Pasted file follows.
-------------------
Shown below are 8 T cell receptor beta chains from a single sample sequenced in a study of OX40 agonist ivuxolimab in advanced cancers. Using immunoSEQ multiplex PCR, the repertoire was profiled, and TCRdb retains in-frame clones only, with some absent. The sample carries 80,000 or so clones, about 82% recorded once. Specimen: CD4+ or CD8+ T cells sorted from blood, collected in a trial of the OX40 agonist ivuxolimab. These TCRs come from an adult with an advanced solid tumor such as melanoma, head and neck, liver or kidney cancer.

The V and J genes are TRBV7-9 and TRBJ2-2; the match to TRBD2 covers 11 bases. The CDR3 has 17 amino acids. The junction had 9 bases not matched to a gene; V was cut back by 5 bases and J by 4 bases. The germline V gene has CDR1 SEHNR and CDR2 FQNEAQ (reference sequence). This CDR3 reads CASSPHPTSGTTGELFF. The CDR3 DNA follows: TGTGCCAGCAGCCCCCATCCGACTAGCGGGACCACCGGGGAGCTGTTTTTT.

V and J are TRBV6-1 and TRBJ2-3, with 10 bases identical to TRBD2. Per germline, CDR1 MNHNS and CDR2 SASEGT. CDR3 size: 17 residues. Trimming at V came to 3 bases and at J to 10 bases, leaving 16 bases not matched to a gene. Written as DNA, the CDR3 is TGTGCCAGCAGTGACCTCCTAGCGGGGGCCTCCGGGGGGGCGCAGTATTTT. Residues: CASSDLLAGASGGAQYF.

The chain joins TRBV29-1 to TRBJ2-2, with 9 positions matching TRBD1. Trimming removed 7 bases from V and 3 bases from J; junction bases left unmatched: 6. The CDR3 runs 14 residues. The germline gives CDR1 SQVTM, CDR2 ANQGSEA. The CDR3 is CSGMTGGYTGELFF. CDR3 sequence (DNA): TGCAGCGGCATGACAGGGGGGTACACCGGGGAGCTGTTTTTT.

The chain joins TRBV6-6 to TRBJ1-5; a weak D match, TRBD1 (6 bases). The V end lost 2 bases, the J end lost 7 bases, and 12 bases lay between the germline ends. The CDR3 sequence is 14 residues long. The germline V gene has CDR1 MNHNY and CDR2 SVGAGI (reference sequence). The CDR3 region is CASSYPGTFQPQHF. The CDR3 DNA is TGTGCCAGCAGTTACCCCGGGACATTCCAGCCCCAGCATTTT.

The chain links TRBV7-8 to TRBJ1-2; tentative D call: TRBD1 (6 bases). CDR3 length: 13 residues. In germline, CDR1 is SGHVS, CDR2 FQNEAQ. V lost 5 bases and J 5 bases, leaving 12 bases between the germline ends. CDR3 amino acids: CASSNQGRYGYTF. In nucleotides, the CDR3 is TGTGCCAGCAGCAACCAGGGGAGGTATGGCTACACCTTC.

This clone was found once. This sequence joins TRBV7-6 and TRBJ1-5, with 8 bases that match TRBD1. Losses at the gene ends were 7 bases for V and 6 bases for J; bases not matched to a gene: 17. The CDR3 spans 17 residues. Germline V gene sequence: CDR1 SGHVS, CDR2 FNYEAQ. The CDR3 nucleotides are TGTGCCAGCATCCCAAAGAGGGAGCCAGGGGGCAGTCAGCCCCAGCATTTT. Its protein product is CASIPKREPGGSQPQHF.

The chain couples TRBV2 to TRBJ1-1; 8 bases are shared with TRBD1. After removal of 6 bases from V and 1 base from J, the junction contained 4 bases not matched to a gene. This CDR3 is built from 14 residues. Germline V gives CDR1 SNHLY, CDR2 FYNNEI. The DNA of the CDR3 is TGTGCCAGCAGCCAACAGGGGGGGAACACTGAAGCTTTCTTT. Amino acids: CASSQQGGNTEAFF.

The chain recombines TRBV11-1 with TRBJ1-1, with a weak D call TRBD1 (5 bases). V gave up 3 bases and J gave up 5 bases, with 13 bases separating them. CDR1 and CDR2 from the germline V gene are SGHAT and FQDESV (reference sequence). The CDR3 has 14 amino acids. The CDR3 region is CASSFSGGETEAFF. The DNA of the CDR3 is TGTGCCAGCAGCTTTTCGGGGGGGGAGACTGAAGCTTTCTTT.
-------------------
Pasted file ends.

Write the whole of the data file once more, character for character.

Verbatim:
Shown below are 8 T cell receptor beta chains from a single sample sequenced in a study of OX40 agonist ivuxolimab in advanced cancers. Using immunoSEQ multiplex PCR, the repertoire was profiled, and TCRdb retains in-frame clones only, with some absent. The sample carries 80,000 or so clones, about 82% recorded once. Specimen: CD4+ or CD8+ T cells sorted from blood, collected in a trial of the OX40 agonist ivuxolimab. These TCRs come from an adult with an advanced solid tumor such as melanoma, head and neck, liver or kidney cancer.

The V and J genes are TRBV7-9 and TRBJ2-2; the match to TRBD2 covers 11 bases. The CDR3 has 17 amino acids. The junction had 9 bases not matched to a gene; V was cut back by 5 bases and J by 4 bases. The germline V gene has CDR1 SEHNR and CDR2 FQNEAQ (reference sequence). This CDR3 reads CASSPHPTSGTTGELFF. The CDR3 DNA follows: TGTGCCAGCAGCCCCCATCCGACTAGCGGGACCACCGGGGAGCTGTTTTTT.

V and J are TRBV6-1 and TRBJ2-3, with 10 bases identical to TRBD2. Per germline, CDR1 MNHNS and CDR2 SASEGT. CDR3 size: 17 residues. Trimming at V came to 3 bases and at J to 10 bases, leaving 16 bases not matched to a gene. Written as DNA, the CDR3 is TGTGCCAGCAGTGACCTCCTAGCGGGGGCCTCCGGGGGGGCGCAGTATTTT. Residues: CASSDLLAGASGGAQYF.

The chain joins TRBV29-1 to TRBJ2-2, with 9 positions matching TRBD1. Trimming removed 7 bases from V and 3 bases from J; junction bases left unmatched: 6. The CDR3 runs 14 residues. The germline gives CDR1 SQVTM, CDR2 ANQGSEA. The CDR3 is CSGMTGGYTGELFF. CDR3 sequence (DNA): TGCAGCGGCATGACAGGGGGGTACACCGGGGAGCTGTTTTTT.

The chain joins TRBV6-6 to TRBJ1-5; a weak D match, TRBD1 (6 bases). The V end lost 2 bases, the J end lost 7 bases, and 12 bases lay between the germline ends. The CDR3 sequence is 14 residues long. The germline V gene has CDR1 MNHNY and CDR2 SVGAGI (reference sequence). The CDR3 region is CASSYPGTFQPQHF. The CDR3 DNA is TGTGCCAGCAGTTACCCCGGGACATTCCAGCCCCAGCATTTT.

The chain links TRBV7-8 to TRBJ1-2; tentative D call: TRBD1 (6 bases). CDR3 length: 13 residues. In germline, CDR1 is SGHVS, CDR2 FQNEAQ. V lost 5 bases and J 5 bases, leaving 12 bases between the germline ends. CDR3 amino acids: CASSNQGRYGYTF. In nucleotides, the CDR3 is TGTGCCAGCAGCAACCAGGGGAGGTATGGCTACACCTTC.

This clone was found once. This sequence joins TRBV7-6 and TRBJ1-5, with 8 bases that match TRBD1. Losses at the gene ends were 7 bases for V and 6 bases for J; bases not matched to a gene: 17. The CDR3 spans 17 residues. Germline V gene sequence: CDR1 SGHVS, CDR2 FNYEAQ. The CDR3 nucleotides are TGTGCCAGCATCCCAAAGAGGGAGCCAGGGGGCAGTCAGCCCCAGCATTTT. Its protein product is CASIPKREPGGSQPQHF.

The chain couples TRBV2 to TRBJ1-1; 8 bases are shared with TRBD1. After removal of 6 bases from V and 1 base from J, the junction contained 4 bases not matched to a gene. This CDR3 is built from 14 residues. Germline V gives CDR1 SNHLY, CDR2 FYNNEI. The DNA of the CDR3 is TGTGCCAGCAGCCAACAGGGGGGGAACACTGAAGCTTTCTTT. Amino acids: CASSQQGGNTEAFF.

The chain recombines TRBV11-1 with TRBJ1-1, with a weak D call TRBD1 (5 bases). V gave up 3 bases and J gave up 5 bases, with 13 bases separating them. CDR1 and CDR2 from the germline V gene are SGHAT and FQDESV (reference sequence). The CDR3 has 14 amino acids. The CDR3 region is CASSFSGGETEAFF. The DNA of the CDR3 is TGTGCCAGCAGCTTTTCGGGGGGGGAGACTGAAGCTTTCTTT.